I know that I shouldn’t — that I have no right to, really — but I hate you.
Just looking at your gas-guzzling beasts driving the public roads is enough to make my stomach turn. Motorists. The word just sounds dirty. It took a few weeks into my month of being car-free, but I understand now. I am addicted to automobiles. Not in the way enthusiasts lift open hoods and admire the fine craftsmanship of hardworking men like my grandfather, who worked for both Ford and Chevy, but the freedom to just get in and get wherever the hell I want to go.
In an average month I drive 2,000 miles. On Jan. 1, I quit my car cold turkey, handing over my keys so that I had no chance to cheat. With all the talk of how we’re ruining the environment, with an impending recession and the rising cost of fossil fuels, going car-free seems like the fix-all solution for a young, single guy like me. Of course, this would be easier in a public-transit-friendly place such as New York, with its vast subway and ubiquitous buses, but Cleveland has the Rapid and buses of its own that I’ve ignored almost entirely for all my life.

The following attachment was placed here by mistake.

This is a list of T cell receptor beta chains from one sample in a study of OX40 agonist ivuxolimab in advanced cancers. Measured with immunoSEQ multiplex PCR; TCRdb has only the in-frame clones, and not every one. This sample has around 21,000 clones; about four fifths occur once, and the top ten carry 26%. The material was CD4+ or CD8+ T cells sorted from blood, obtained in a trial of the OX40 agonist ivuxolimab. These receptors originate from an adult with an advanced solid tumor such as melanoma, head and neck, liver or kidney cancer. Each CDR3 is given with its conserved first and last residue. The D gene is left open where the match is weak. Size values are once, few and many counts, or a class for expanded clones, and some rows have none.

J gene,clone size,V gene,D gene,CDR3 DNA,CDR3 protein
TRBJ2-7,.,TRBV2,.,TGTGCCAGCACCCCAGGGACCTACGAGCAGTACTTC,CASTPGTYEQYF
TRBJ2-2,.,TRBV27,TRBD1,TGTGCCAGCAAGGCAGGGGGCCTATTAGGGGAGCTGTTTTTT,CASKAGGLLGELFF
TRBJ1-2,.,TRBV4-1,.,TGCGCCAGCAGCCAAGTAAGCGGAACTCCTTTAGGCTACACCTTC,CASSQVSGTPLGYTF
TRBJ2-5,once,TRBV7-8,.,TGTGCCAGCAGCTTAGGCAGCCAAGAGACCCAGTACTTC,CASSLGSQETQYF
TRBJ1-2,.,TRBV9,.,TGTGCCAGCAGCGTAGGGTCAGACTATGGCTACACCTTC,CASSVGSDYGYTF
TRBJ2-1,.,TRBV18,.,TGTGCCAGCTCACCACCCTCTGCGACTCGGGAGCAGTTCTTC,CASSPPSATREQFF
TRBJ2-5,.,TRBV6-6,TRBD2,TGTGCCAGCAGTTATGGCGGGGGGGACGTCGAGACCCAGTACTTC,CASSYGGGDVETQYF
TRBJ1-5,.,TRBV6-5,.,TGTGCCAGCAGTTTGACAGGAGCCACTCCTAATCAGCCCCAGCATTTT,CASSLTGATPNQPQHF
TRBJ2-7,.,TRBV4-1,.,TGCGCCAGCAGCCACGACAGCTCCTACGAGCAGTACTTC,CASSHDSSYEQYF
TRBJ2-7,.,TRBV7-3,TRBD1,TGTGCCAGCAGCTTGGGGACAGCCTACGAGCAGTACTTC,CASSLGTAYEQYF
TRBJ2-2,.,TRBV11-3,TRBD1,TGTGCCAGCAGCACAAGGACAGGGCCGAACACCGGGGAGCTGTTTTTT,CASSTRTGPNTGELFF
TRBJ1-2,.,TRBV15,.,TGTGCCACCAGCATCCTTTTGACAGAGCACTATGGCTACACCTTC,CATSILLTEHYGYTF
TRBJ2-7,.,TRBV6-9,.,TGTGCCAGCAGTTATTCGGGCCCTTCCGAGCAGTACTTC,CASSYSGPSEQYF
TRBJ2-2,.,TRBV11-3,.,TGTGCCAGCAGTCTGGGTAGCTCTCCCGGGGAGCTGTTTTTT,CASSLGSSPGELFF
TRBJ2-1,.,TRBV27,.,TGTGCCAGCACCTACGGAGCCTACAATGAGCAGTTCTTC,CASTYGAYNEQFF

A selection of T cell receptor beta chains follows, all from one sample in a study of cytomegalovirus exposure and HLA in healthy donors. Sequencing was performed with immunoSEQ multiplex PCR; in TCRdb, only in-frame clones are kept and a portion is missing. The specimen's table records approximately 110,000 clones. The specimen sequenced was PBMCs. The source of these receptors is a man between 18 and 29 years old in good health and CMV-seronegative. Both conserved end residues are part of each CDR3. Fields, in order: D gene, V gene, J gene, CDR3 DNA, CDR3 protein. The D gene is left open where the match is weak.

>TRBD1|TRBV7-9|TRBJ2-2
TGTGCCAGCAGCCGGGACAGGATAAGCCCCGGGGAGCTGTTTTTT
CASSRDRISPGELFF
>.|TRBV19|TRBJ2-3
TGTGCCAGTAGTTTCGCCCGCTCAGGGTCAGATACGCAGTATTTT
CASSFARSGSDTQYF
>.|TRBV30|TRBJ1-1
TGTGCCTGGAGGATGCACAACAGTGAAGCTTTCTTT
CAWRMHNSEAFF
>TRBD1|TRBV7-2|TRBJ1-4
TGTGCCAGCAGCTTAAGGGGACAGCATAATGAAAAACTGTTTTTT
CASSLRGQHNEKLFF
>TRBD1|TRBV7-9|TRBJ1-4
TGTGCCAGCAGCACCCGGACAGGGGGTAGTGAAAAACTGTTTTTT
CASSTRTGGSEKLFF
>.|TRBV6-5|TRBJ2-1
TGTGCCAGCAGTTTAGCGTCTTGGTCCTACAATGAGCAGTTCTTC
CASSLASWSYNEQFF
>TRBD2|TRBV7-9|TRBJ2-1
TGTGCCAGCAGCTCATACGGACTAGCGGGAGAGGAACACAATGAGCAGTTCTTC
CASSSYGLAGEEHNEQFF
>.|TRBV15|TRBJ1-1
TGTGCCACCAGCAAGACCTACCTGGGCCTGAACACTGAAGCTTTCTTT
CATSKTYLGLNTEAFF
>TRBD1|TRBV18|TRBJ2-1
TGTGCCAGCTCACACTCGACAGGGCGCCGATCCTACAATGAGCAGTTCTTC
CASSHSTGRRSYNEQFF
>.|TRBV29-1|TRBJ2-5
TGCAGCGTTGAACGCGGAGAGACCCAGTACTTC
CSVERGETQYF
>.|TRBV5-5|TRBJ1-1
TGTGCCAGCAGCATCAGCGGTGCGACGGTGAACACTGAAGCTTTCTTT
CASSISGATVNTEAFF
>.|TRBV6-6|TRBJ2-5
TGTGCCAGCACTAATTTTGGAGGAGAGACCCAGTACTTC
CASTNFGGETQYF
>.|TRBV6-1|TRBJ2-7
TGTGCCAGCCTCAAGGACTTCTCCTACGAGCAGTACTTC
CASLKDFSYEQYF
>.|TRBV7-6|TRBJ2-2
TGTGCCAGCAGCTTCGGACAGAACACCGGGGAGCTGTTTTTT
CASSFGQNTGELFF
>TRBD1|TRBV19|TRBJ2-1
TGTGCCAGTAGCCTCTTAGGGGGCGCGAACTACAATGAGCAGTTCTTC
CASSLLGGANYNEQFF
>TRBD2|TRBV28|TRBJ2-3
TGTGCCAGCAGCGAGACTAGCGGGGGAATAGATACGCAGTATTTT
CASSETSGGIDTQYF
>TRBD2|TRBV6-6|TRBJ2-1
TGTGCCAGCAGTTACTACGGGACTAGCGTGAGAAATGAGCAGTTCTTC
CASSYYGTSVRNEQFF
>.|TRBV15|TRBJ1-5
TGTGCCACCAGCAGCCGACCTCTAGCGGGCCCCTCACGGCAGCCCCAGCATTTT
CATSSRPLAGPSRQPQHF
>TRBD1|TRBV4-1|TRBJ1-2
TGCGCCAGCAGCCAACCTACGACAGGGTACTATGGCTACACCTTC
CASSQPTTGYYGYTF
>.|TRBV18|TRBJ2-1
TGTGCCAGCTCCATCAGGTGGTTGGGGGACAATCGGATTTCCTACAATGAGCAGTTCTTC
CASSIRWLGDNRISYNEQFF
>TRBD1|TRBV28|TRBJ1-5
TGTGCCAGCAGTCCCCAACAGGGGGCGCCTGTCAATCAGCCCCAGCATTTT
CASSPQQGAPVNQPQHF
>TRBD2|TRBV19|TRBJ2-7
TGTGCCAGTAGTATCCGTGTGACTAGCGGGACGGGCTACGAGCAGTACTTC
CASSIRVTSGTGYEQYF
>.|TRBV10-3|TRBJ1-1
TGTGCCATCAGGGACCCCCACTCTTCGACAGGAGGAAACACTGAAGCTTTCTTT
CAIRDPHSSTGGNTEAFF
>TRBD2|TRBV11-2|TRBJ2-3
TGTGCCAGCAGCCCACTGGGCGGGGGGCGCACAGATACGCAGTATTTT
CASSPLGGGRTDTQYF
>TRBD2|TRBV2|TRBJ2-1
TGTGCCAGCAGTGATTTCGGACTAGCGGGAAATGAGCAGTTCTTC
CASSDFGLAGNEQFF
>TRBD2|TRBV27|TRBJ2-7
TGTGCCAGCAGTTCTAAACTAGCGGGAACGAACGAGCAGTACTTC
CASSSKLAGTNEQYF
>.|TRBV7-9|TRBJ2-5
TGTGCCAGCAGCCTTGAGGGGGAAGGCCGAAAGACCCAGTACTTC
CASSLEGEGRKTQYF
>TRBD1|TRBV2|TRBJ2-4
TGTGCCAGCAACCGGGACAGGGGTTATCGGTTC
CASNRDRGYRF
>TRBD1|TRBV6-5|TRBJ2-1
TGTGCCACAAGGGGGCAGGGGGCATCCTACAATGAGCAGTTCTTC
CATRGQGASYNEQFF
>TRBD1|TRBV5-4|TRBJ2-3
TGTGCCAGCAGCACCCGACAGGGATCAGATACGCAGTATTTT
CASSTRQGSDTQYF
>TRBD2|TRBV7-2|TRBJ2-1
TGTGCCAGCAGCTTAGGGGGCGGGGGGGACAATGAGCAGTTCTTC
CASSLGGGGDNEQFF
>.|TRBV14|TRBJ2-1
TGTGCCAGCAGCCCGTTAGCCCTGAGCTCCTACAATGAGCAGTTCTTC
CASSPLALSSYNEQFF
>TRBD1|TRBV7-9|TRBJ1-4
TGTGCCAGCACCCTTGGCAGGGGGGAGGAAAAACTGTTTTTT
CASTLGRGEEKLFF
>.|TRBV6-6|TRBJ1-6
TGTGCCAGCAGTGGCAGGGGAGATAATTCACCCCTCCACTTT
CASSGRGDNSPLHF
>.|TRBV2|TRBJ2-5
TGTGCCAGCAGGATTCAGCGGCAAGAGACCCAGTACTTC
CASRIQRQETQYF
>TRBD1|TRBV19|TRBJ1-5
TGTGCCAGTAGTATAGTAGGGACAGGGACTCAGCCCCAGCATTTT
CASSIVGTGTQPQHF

Having never had a major vice, one that truly shaped and controlled my life, I’ve never had to be an ex-anything. But now I recognize that I’m an addict, and I’m the worst kind. I’m the alcoholic who preaches sobriety in front of the bar. I’m the ex-smoker who scolds those with cigarettes hanging from their lips. I’m the former gambler who implores his buddies to forget about the point spread and just enjoy the game.
Check back March 1 for the rest of the story